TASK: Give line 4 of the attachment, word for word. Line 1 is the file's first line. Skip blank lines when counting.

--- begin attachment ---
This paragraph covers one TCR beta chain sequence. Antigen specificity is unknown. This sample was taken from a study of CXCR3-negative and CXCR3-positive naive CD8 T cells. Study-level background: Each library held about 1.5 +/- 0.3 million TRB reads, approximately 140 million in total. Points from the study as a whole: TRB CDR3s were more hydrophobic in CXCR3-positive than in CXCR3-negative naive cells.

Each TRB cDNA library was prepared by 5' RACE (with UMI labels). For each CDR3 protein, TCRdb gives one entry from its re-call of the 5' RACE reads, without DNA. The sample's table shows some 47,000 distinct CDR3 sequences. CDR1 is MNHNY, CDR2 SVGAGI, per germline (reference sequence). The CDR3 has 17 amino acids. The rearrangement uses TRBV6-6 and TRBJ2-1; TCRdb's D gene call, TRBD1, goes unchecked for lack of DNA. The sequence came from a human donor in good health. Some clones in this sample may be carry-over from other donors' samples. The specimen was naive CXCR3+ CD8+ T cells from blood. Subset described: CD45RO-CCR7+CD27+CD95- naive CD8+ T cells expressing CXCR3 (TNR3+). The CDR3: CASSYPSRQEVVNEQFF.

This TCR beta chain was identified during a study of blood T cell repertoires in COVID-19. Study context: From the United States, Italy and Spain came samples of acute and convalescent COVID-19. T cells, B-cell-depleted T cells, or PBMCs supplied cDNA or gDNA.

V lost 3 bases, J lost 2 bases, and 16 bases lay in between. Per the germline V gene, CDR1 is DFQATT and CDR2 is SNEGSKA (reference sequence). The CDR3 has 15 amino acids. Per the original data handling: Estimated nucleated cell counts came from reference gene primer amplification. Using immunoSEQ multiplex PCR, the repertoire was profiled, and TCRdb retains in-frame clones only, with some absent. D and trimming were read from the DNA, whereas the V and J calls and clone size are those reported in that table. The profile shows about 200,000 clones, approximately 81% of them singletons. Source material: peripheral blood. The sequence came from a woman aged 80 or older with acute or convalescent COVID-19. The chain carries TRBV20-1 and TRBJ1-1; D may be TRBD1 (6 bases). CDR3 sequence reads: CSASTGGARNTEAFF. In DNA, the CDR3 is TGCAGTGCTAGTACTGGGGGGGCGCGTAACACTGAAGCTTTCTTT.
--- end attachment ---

V lost 3 bases, J lost 2 bases, and 16 bases lay in between. Per the germline V gene, CDR1 is DFQATT and CDR2 is SNEGSKA (reference sequence). The CDR3 has 15 amino acids. Per the original data handling: Estimated nucleated cell counts came from reference gene primer amplification. Using immunoSEQ multiplex PCR, the repertoire was profiled, and TCRdb retains in-frame clones only, with some absent. D and trimming were read from the DNA, whereas the V and J calls and clone size are those reported in that table. The profile shows about 200,000 clones, approximately 81% of them singletons. Source material: peripheral blood. The sequence came from a woman aged 80 or older with acute or convalescent COVID-19. The chain carries TRBV20-1 and TRBJ1-1; D may be TRBD1 (6 bases). CDR3 sequence reads: CSASTGGARNTEAFF. In DNA, the CDR3 is TGCAGTGCTAGTACTGGGGGGGCGCGTAACACTGAAGCTTTCTTT.